May 1, 2009
Asian emissions soar
China is currently experiencing one of the fastest industrial revolutions the world has ever seen - two new power stations open every week to meet rising energy demand. Accompanying this phenomenal growth is a huge rise in pollution. Now new measurements reveal just how rapidly China's skies are darkening, with some pollutants increasing by more than 50% over a five year period. The findings also raise concerns about the pollution billowing over the Pacific Ocean, contributing to smogs in cities on the West coast of the US.
Qiang Zhang, from the Argonne National Laboratory in Illinois, US, and his colleagues, estimated anthropogenic atmospheric emissions from Asia during 2006. They collected official statistics that represent measures of activity (for example tons of coal burned, tons of gasoline consumed, tons of steel produced and megawatts of electricity generated). By combining this with estimates of emission rates for various pieces of industrial equipment they were able to calculate the tons of pollutant emitted for each kind of activity.
In total the survey covered twenty-two countries, stretching from Pakistan in the West to Japan in the East and from Indonesia in the South to Mongolia in the North. However, the major focus of the research was on China, because of the rapid development occurring there.
Over the five year period between 2001 and 2006 the researchers found that all Chinese emissions had increased. They measured a 36% increase in sulphur dioxide emissions, 55% for nitrogen oxides, 18% for carbon monoxide, 29% for volatile organic compounds, 13% for PM10 (particulate matter smaller than 10 micrometres in diameter), and 14% for PM2.5 (particulate matter smaller than 2.5 micrometres in diameter), black carbon, and organic carbon. The results are published in the journal Atmospheric Chemistry and Physics Discussions.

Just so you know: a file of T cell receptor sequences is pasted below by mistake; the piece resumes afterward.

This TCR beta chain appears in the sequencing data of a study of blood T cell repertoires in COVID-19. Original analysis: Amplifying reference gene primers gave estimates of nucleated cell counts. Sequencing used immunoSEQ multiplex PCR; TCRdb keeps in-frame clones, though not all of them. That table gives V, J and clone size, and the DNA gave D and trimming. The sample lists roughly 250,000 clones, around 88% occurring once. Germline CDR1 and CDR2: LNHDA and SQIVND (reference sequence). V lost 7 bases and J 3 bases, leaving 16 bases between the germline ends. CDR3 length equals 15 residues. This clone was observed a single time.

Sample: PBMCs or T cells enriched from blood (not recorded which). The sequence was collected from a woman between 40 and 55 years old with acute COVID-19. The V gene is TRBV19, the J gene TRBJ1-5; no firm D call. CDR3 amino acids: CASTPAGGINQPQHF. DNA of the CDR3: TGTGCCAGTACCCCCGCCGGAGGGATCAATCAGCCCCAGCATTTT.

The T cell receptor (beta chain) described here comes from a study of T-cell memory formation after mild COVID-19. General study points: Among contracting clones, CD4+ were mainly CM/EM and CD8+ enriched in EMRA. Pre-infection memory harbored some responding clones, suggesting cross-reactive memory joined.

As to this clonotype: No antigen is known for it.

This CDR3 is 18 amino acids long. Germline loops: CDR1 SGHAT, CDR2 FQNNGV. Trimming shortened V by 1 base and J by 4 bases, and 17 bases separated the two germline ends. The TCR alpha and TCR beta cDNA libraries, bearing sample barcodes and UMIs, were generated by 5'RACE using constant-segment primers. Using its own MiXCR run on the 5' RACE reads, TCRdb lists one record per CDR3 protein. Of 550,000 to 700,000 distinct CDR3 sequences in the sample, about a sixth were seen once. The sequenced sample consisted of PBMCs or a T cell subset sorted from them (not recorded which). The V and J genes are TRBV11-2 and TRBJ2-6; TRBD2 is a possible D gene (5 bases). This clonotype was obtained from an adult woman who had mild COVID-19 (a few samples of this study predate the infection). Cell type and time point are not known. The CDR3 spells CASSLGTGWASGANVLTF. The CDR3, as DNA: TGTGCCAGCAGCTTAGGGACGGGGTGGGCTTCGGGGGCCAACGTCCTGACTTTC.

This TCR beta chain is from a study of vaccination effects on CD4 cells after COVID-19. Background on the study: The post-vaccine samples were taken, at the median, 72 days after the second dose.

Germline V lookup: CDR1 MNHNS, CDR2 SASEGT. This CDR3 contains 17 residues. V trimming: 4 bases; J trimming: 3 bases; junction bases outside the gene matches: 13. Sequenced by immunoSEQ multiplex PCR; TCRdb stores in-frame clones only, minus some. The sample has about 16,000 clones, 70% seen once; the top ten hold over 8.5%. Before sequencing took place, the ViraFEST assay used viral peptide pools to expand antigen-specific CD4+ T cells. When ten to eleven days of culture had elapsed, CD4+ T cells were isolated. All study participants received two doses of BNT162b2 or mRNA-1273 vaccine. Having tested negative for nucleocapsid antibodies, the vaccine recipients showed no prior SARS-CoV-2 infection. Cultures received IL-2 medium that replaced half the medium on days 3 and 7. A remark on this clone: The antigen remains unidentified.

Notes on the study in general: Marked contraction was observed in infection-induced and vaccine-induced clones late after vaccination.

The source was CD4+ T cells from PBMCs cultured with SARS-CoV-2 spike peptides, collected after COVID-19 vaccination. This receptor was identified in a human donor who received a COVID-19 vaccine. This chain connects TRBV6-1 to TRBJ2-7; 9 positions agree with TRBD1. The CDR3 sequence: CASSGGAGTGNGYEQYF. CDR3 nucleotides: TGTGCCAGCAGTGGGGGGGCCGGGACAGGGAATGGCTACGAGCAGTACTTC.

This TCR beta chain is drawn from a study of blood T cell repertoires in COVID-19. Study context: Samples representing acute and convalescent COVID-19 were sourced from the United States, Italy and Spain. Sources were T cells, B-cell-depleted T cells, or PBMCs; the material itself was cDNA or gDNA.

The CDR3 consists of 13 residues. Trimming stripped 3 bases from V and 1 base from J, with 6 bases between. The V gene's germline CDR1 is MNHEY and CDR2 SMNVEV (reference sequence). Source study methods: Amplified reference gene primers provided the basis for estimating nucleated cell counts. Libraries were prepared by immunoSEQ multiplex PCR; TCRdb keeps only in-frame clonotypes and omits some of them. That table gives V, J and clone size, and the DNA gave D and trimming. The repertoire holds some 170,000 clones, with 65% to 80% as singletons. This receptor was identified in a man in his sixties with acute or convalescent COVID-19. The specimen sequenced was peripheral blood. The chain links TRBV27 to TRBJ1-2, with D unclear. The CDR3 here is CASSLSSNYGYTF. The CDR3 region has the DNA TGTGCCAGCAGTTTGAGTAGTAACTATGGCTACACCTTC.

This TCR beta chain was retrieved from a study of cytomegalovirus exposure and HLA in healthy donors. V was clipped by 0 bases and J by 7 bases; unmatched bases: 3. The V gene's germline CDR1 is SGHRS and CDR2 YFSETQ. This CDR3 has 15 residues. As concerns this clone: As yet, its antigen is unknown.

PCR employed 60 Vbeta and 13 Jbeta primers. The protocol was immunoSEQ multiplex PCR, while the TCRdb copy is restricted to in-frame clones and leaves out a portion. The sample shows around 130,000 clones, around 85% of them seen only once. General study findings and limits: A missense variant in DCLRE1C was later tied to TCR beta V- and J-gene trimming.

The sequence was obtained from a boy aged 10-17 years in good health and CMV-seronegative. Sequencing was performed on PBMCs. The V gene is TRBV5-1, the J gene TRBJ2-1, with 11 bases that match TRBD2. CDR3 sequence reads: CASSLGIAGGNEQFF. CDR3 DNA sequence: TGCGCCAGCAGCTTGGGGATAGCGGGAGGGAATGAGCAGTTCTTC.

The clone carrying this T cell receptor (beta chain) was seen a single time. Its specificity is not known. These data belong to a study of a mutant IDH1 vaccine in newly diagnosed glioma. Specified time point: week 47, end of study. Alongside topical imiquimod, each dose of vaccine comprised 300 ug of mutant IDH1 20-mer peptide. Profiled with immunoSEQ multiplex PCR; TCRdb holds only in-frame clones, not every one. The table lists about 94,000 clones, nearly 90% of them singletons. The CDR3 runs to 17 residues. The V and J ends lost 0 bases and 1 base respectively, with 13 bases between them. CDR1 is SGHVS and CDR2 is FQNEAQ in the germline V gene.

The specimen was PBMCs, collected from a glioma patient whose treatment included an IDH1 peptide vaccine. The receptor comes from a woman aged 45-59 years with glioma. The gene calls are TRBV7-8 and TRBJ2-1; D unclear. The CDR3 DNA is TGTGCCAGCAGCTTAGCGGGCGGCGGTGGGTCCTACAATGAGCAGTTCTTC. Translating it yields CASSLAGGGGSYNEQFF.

"We believe that emissions of nitrogen oxides have increased the most due to a combination of rapid expansion of electricity generation (new power plants built) and increasingly more cars and trucks," David Streets, another member of the research team from the Argonne National Laboratory, told environmentalresearchweb. "Sulphur dioxide has not increased as fast because of the introduction of emission controls for sulphur dioxide on power plants."
Both sulphur dioxide and nitrogen oxides are involved in acid rain formation and cause human health problems, such as ozone formation, in urban environments. Volatile organic compounds, carbon monoxide and particulate matter are all bad for human health, while carbon monoxide is also a measure of poor combustion. Black carbon and organic carbon are aerosols and contribute to climate change.
Chinese cities are now renowned for their poor air quality, and it is clear that the ozone and toxic smogs are having a detrimental effect on human health. However, it is not just Chinese cities that are being choked by the fumes.
Some pollutants remain in the atmosphere for up to a month, often becoming entrained in weather systems and transported across the Pacific Ocean. Many arrive on the west coast of North America, and sometimes the Arctic. "It has been shown that Asian particles contribute to pollution levels on the west coast of North America. In extreme cases, the imported contribution can be sufficient to cause violation of local air quality standards," said Streets.
Zhang and his colleagues are using the new data to support a NASA-funded project known as Intercontinental Chemical Transport Experiment-Phase B (INTEX-B), to better understand the outflow of pollution from the Asian continent and subsequent transport across the Pacific Ocean.
The new information will help policy makers decide how best to tackle the problem, and hopefully it will also encourage other countries to help out. "There are benefits both to China and to its neighbours to reducing emissions. The wealthier countries can contribute technology and experience to get the job done to the benefit of all," said Streets.
About the author
Kate Ravilious is a contributing editor to environmentalresearchweb.